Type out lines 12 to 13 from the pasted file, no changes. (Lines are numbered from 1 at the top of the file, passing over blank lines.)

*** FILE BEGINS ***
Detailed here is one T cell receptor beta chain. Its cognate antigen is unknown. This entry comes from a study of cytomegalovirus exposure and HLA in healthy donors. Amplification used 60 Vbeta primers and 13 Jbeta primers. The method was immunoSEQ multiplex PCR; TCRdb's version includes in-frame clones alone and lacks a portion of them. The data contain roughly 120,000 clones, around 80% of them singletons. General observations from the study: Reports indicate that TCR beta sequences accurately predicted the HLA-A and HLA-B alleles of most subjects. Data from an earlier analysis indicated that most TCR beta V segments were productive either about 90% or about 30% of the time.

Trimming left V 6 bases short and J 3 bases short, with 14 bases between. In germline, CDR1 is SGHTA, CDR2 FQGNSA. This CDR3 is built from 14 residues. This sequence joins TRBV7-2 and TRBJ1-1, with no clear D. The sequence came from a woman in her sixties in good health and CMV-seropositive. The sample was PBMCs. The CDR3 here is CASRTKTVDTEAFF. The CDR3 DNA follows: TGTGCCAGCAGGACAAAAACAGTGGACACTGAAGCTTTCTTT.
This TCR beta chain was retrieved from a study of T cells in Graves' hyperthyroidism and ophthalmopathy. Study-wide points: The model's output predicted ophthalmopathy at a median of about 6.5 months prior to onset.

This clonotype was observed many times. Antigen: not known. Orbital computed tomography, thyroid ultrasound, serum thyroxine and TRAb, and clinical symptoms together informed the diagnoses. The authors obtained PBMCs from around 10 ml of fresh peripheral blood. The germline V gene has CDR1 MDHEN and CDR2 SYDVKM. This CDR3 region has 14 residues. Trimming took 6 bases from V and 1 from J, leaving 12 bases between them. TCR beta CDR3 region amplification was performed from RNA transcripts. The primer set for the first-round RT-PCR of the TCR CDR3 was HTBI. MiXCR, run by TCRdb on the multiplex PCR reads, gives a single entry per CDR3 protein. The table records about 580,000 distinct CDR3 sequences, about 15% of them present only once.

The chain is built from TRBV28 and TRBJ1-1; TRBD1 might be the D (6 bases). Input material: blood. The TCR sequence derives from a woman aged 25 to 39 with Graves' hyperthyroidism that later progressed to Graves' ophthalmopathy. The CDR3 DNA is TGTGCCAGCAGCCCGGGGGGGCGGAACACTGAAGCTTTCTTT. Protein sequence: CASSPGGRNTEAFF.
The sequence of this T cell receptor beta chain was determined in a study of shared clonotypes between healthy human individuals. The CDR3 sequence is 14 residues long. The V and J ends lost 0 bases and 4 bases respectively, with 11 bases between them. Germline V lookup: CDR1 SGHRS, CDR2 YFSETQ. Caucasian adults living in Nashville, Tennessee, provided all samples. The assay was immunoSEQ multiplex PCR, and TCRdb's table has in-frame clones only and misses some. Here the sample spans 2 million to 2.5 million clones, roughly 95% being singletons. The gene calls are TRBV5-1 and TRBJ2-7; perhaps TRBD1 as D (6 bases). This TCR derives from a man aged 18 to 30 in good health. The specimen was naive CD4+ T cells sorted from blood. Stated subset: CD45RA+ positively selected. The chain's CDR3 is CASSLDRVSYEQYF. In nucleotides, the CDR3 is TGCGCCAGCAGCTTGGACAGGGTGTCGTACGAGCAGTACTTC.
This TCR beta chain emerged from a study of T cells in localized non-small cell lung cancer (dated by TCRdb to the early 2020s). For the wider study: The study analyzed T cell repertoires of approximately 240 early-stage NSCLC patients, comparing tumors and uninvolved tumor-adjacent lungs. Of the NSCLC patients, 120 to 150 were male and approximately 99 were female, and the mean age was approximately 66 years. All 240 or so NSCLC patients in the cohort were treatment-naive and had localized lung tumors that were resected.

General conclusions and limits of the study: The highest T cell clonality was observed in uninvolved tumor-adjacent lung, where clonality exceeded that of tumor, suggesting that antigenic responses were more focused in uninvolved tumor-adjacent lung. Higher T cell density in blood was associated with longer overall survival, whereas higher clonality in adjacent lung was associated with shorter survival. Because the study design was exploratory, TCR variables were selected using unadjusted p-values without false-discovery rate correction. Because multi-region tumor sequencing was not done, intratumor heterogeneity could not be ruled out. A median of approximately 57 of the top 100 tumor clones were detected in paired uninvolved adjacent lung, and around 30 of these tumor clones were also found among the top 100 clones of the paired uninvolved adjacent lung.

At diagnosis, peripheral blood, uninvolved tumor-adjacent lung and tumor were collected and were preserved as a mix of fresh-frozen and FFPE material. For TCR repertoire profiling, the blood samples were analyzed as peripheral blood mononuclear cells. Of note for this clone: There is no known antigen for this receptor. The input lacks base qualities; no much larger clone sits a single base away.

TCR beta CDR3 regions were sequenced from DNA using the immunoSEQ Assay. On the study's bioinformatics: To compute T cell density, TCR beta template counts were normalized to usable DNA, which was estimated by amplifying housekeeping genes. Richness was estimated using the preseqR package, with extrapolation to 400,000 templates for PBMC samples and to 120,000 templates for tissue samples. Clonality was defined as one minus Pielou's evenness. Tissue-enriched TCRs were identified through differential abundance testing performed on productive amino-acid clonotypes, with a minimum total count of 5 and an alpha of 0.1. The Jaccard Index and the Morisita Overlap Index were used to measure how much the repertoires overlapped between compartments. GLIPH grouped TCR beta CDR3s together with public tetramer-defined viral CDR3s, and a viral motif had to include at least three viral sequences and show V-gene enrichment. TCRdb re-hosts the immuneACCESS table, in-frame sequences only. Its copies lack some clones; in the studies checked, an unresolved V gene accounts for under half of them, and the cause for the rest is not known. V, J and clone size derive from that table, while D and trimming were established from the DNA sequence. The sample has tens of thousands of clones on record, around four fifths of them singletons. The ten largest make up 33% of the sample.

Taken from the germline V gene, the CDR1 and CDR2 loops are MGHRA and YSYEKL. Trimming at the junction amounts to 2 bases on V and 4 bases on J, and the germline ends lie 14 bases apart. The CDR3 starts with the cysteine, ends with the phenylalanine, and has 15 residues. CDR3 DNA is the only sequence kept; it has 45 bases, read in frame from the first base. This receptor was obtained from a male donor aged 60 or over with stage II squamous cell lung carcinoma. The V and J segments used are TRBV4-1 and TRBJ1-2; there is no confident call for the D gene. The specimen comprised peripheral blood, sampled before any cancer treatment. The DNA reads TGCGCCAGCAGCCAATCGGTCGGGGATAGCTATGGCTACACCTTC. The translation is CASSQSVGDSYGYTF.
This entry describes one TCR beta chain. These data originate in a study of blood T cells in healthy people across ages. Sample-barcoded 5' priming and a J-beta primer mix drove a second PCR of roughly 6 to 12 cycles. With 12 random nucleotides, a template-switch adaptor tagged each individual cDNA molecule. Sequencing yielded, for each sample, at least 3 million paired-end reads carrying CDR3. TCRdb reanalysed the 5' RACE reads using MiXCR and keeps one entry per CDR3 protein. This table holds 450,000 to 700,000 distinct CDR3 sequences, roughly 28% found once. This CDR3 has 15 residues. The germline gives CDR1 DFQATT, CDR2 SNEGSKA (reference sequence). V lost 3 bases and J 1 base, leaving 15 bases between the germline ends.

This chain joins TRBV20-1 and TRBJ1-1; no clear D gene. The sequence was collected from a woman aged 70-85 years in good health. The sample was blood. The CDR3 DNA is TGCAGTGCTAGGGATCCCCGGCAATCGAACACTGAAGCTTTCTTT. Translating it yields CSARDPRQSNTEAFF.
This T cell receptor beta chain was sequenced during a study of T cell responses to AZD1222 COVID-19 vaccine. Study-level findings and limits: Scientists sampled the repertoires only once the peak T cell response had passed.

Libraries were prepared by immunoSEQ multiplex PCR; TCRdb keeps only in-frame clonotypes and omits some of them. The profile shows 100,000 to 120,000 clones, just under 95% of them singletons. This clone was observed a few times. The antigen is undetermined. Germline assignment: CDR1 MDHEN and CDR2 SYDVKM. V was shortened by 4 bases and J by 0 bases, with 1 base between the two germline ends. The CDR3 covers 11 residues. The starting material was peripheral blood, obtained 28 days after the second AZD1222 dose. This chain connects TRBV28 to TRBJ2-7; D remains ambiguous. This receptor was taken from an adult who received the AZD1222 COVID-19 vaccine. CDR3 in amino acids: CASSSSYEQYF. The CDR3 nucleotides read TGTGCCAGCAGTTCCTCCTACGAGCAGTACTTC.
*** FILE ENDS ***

This entry describes one TCR beta chain. These data originate in a study of blood T cells in healthy people across ages. Sample-barcoded 5' priming and a J-beta primer mix drove a second PCR of roughly 6 to 12 cycles. With 12 random nucleotides, a template-switch adaptor tagged each individual cDNA molecule. Sequencing yielded, for each sample, at least 3 million paired-end reads carrying CDR3. TCRdb reanalysed the 5' RACE reads using MiXCR and keeps one entry per CDR3 protein. This table holds 450,000 to 700,000 distinct CDR3 sequences, roughly 28% found once. This CDR3 has 15 residues. The germline gives CDR1 DFQATT, CDR2 SNEGSKA (reference sequence). V lost 3 bases and J 1 base, leaving 15 bases between the germline ends.

This chain joins TRBV20-1 and TRBJ1-1; no clear D gene. The sequence was collected from a woman aged 70-85 years in good health. The sample was blood. The CDR3 DNA is TGCAGTGCTAGGGATCCCCGGCAATCGAACACTGAAGCTTTCTTT. Translating it yields CSARDPRQSNTEAFF.